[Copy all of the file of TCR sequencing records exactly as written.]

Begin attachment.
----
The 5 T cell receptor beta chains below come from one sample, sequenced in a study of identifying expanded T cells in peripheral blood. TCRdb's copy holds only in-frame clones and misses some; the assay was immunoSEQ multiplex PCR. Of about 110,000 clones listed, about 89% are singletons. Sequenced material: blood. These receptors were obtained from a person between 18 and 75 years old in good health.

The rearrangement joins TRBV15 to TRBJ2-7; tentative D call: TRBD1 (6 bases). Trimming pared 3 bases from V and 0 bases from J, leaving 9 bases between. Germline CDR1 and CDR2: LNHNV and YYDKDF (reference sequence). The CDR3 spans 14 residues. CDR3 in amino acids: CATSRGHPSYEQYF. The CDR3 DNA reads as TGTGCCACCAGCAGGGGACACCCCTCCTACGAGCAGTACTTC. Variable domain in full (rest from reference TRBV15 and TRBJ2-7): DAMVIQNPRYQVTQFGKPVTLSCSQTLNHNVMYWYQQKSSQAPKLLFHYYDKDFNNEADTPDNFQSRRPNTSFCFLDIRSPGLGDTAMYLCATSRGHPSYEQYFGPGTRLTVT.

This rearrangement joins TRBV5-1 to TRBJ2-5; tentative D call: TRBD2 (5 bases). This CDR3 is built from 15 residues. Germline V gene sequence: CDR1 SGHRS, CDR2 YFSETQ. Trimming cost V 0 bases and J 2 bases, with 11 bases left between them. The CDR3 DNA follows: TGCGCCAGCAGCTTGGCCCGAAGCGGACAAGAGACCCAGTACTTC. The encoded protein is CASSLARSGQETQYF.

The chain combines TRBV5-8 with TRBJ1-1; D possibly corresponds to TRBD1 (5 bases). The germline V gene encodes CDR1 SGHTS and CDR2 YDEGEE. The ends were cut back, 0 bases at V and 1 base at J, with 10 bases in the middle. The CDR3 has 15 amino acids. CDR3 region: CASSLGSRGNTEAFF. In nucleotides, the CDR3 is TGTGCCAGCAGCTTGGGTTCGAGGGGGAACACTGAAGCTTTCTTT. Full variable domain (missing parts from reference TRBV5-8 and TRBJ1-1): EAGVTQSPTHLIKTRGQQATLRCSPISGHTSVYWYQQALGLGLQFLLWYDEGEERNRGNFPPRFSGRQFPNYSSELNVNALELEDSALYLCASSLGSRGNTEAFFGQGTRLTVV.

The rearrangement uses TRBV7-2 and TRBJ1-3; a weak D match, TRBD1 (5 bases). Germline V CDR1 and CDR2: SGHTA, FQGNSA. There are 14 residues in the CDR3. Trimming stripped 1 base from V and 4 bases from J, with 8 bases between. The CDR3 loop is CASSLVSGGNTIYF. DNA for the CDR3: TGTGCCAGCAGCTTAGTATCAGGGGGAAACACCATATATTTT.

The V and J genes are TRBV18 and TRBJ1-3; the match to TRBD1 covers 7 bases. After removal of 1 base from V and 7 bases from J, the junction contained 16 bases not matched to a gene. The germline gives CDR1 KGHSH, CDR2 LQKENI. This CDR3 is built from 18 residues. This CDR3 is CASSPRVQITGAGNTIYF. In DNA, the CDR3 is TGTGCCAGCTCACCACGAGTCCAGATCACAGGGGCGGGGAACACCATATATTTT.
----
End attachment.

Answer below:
The 5 T cell receptor beta chains below come from one sample, sequenced in a study of identifying expanded T cells in peripheral blood. TCRdb's copy holds only in-frame clones and misses some; the assay was immunoSEQ multiplex PCR. Of about 110,000 clones listed, about 89% are singletons. Sequenced material: blood. These receptors were obtained from a person between 18 and 75 years old in good health.

The rearrangement joins TRBV15 to TRBJ2-7; tentative D call: TRBD1 (6 bases). Trimming pared 3 bases from V and 0 bases from J, leaving 9 bases between. Germline CDR1 and CDR2: LNHNV and YYDKDF (reference sequence). The CDR3 spans 14 residues. CDR3 in amino acids: CATSRGHPSYEQYF. The CDR3 DNA reads as TGTGCCACCAGCAGGGGACACCCCTCCTACGAGCAGTACTTC. Variable domain in full (rest from reference TRBV15 and TRBJ2-7): DAMVIQNPRYQVTQFGKPVTLSCSQTLNHNVMYWYQQKSSQAPKLLFHYYDKDFNNEADTPDNFQSRRPNTSFCFLDIRSPGLGDTAMYLCATSRGHPSYEQYFGPGTRLTVT.

This rearrangement joins TRBV5-1 to TRBJ2-5; tentative D call: TRBD2 (5 bases). This CDR3 is built from 15 residues. Germline V gene sequence: CDR1 SGHRS, CDR2 YFSETQ. Trimming cost V 0 bases and J 2 bases, with 11 bases left between them. The CDR3 DNA follows: TGCGCCAGCAGCTTGGCCCGAAGCGGACAAGAGACCCAGTACTTC. The encoded protein is CASSLARSGQETQYF.

The chain combines TRBV5-8 with TRBJ1-1; D possibly corresponds to TRBD1 (5 bases). The germline V gene encodes CDR1 SGHTS and CDR2 YDEGEE. The ends were cut back, 0 bases at V and 1 base at J, with 10 bases in the middle. The CDR3 has 15 amino acids. CDR3 region: CASSLGSRGNTEAFF. In nucleotides, the CDR3 is TGTGCCAGCAGCTTGGGTTCGAGGGGGAACACTGAAGCTTTCTTT. Full variable domain (missing parts from reference TRBV5-8 and TRBJ1-1): EAGVTQSPTHLIKTRGQQATLRCSPISGHTSVYWYQQALGLGLQFLLWYDEGEERNRGNFPPRFSGRQFPNYSSELNVNALELEDSALYLCASSLGSRGNTEAFFGQGTRLTVV.

The rearrangement uses TRBV7-2 and TRBJ1-3; a weak D match, TRBD1 (5 bases). Germline V CDR1 and CDR2: SGHTA, FQGNSA. There are 14 residues in the CDR3. Trimming stripped 1 base from V and 4 bases from J, with 8 bases between. The CDR3 loop is CASSLVSGGNTIYF. DNA for the CDR3: TGTGCCAGCAGCTTAGTATCAGGGGGAAACACCATATATTTT.

The V and J genes are TRBV18 and TRBJ1-3; the match to TRBD1 covers 7 bases. After removal of 1 base from V and 7 bases from J, the junction contained 16 bases not matched to a gene. The germline gives CDR1 KGHSH, CDR2 LQKENI. This CDR3 is built from 18 residues. This CDR3 is CASSPRVQITGAGNTIYF. In DNA, the CDR3 is TGTGCCAGCTCACCACGAGTCCAGATCACAGGGGCGGGGAACACCATATATTTT.